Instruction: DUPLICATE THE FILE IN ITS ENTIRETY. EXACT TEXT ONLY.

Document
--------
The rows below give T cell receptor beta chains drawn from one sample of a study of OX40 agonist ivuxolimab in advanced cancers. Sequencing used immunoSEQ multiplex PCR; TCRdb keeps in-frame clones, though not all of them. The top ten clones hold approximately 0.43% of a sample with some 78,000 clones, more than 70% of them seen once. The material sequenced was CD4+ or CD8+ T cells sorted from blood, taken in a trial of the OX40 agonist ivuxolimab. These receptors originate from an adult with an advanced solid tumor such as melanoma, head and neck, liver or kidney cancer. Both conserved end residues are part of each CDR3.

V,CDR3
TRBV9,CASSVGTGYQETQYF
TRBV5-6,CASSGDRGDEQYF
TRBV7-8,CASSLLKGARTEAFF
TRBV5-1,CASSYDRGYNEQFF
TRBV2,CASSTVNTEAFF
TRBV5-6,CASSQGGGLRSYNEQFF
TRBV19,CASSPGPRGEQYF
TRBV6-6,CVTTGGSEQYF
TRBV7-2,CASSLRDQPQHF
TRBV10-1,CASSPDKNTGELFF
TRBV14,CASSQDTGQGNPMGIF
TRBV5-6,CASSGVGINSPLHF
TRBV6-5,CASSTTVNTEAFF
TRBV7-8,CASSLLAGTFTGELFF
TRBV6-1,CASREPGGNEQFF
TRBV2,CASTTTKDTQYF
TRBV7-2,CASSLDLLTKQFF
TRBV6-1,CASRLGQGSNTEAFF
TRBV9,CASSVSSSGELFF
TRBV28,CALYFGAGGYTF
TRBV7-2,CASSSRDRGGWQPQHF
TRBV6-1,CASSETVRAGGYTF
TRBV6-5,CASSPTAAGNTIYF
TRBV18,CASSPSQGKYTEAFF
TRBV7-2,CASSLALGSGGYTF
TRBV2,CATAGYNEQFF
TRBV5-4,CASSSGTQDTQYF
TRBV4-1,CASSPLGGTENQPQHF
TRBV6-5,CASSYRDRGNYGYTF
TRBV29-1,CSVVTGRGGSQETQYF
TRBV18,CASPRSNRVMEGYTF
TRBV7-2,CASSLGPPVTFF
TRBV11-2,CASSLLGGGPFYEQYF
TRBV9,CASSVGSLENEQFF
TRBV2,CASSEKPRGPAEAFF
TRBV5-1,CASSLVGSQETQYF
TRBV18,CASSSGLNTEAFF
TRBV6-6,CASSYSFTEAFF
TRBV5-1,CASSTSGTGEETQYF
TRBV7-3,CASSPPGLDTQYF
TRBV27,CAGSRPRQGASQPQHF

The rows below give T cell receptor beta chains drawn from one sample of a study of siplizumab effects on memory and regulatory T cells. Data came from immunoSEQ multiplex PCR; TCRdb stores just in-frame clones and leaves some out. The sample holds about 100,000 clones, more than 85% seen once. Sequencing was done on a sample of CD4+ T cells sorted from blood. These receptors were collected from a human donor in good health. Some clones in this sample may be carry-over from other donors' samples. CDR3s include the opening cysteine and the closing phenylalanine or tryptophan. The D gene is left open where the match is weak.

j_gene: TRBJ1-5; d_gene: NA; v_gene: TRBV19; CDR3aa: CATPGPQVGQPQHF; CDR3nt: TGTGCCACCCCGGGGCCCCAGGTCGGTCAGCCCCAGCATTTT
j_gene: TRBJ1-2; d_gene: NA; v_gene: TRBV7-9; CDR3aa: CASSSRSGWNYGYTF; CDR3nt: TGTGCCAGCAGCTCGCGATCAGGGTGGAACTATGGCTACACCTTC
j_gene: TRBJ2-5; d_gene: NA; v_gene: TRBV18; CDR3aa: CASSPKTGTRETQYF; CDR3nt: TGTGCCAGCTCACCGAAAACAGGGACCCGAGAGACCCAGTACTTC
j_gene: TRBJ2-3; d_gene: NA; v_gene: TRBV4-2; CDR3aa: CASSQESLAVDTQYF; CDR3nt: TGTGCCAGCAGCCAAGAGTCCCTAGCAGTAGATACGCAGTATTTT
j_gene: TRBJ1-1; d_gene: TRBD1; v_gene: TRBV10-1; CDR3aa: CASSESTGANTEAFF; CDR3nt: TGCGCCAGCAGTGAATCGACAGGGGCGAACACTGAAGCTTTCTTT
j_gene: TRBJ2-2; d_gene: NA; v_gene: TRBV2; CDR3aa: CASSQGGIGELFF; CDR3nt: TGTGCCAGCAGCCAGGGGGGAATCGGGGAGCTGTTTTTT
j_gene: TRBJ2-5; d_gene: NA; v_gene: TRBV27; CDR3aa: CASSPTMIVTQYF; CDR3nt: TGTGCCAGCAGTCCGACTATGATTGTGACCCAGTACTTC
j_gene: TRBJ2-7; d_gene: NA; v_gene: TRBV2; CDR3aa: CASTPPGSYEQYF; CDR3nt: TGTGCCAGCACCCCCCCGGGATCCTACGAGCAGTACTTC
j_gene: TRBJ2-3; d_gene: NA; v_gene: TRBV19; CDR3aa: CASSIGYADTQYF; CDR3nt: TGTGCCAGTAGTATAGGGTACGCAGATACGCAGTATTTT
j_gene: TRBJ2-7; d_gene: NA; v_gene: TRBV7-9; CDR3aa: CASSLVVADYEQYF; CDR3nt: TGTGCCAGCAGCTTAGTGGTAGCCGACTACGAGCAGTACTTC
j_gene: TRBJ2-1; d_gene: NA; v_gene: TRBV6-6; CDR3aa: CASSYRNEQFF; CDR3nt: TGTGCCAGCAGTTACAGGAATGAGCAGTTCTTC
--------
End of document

The rows below give T cell receptor beta chains drawn from one sample of a study of OX40 agonist ivuxolimab in advanced cancers. Sequencing used immunoSEQ multiplex PCR; TCRdb keeps in-frame clones, though not all of them. The top ten clones hold approximately 0.43% of a sample with some 78,000 clones, more than 70% of them seen once. The material sequenced was CD4+ or CD8+ T cells sorted from blood, taken in a trial of the OX40 agonist ivuxolimab. These receptors originate from an adult with an advanced solid tumor such as melanoma, head and neck, liver or kidney cancer. Both conserved end residues are part of each CDR3.

V,CDR3
TRBV9,CASSVGTGYQETQYF
TRBV5-6,CASSGDRGDEQYF
TRBV7-8,CASSLLKGARTEAFF
TRBV5-1,CASSYDRGYNEQFF
TRBV2,CASSTVNTEAFF
TRBV5-6,CASSQGGGLRSYNEQFF
TRBV19,CASSPGPRGEQYF
TRBV6-6,CVTTGGSEQYF
TRBV7-2,CASSLRDQPQHF
TRBV10-1,CASSPDKNTGELFF
TRBV14,CASSQDTGQGNPMGIF
TRBV5-6,CASSGVGINSPLHF
TRBV6-5,CASSTTVNTEAFF
TRBV7-8,CASSLLAGTFTGELFF
TRBV6-1,CASREPGGNEQFF
TRBV2,CASTTTKDTQYF
TRBV7-2,CASSLDLLTKQFF
TRBV6-1,CASRLGQGSNTEAFF
TRBV9,CASSVSSSGELFF
TRBV28,CALYFGAGGYTF
TRBV7-2,CASSSRDRGGWQPQHF
TRBV6-1,CASSETVRAGGYTF
TRBV6-5,CASSPTAAGNTIYF
TRBV18,CASSPSQGKYTEAFF
TRBV7-2,CASSLALGSGGYTF
TRBV2,CATAGYNEQFF
TRBV5-4,CASSSGTQDTQYF
TRBV4-1,CASSPLGGTENQPQHF
TRBV6-5,CASSYRDRGNYGYTF
TRBV29-1,CSVVTGRGGSQETQYF
TRBV18,CASPRSNRVMEGYTF
TRBV7-2,CASSLGPPVTFF
TRBV11-2,CASSLLGGGPFYEQYF
TRBV9,CASSVGSLENEQFF
TRBV2,CASSEKPRGPAEAFF
TRBV5-1,CASSLVGSQETQYF
TRBV18,CASSSGLNTEAFF
TRBV6-6,CASSYSFTEAFF
TRBV5-1,CASSTSGTGEETQYF
TRBV7-3,CASSPPGLDTQYF
TRBV27,CAGSRPRQGASQPQHF

The rows below give T cell receptor beta chains drawn from one sample of a study of siplizumab effects on memory and regulatory T cells. Data came from immunoSEQ multiplex PCR; TCRdb stores just in-frame clones and leaves some out. The sample holds about 100,000 clones, more than 85% seen once. Sequencing was done on a sample of CD4+ T cells sorted from blood. These receptors were collected from a human donor in good health. Some clones in this sample may be carry-over from other donors' samples. CDR3s include the opening cysteine and the closing phenylalanine or tryptophan. The D gene is left open where the match is weak.

j_gene: TRBJ1-5; d_gene: NA; v_gene: TRBV19; CDR3aa: CATPGPQVGQPQHF; CDR3nt: TGTGCCACCCCGGGGCCCCAGGTCGGTCAGCCCCAGCATTTT
j_gene: TRBJ1-2; d_gene: NA; v_gene: TRBV7-9; CDR3aa: CASSSRSGWNYGYTF; CDR3nt: TGTGCCAGCAGCTCGCGATCAGGGTGGAACTATGGCTACACCTTC
j_gene: TRBJ2-5; d_gene: NA; v_gene: TRBV18; CDR3aa: CASSPKTGTRETQYF; CDR3nt: TGTGCCAGCTCACCGAAAACAGGGACCCGAGAGACCCAGTACTTC
j_gene: TRBJ2-3; d_gene: NA; v_gene: TRBV4-2; CDR3aa: CASSQESLAVDTQYF; CDR3nt: TGTGCCAGCAGCCAAGAGTCCCTAGCAGTAGATACGCAGTATTTT
j_gene: TRBJ1-1; d_gene: TRBD1; v_gene: TRBV10-1; CDR3aa: CASSESTGANTEAFF; CDR3nt: TGCGCCAGCAGTGAATCGACAGGGGCGAACACTGAAGCTTTCTTT
j_gene: TRBJ2-2; d_gene: NA; v_gene: TRBV2; CDR3aa: CASSQGGIGELFF; CDR3nt: TGTGCCAGCAGCCAGGGGGGAATCGGGGAGCTGTTTTTT
j_gene: TRBJ2-5; d_gene: NA; v_gene: TRBV27; CDR3aa: CASSPTMIVTQYF; CDR3nt: TGTGCCAGCAGTCCGACTATGATTGTGACCCAGTACTTC
j_gene: TRBJ2-7; d_gene: NA; v_gene: TRBV2; CDR3aa: CASTPPGSYEQYF; CDR3nt: TGTGCCAGCACCCCCCCGGGATCCTACGAGCAGTACTTC
j_gene: TRBJ2-3; d_gene: NA; v_gene: TRBV19; CDR3aa: CASSIGYADTQYF; CDR3nt: TGTGCCAGTAGTATAGGGTACGCAGATACGCAGTATTTT
j_gene: TRBJ2-7; d_gene: NA; v_gene: TRBV7-9; CDR3aa: CASSLVVADYEQYF; CDR3nt: TGTGCCAGCAGCTTAGTGGTAGCCGACTACGAGCAGTACTTC
j_gene: TRBJ2-1; d_gene: NA; v_gene: TRBV6-6; CDR3aa: CASSYRNEQFF; CDR3nt: TGTGCCAGCAGTTACAGGAATGAGCAGTTCTTC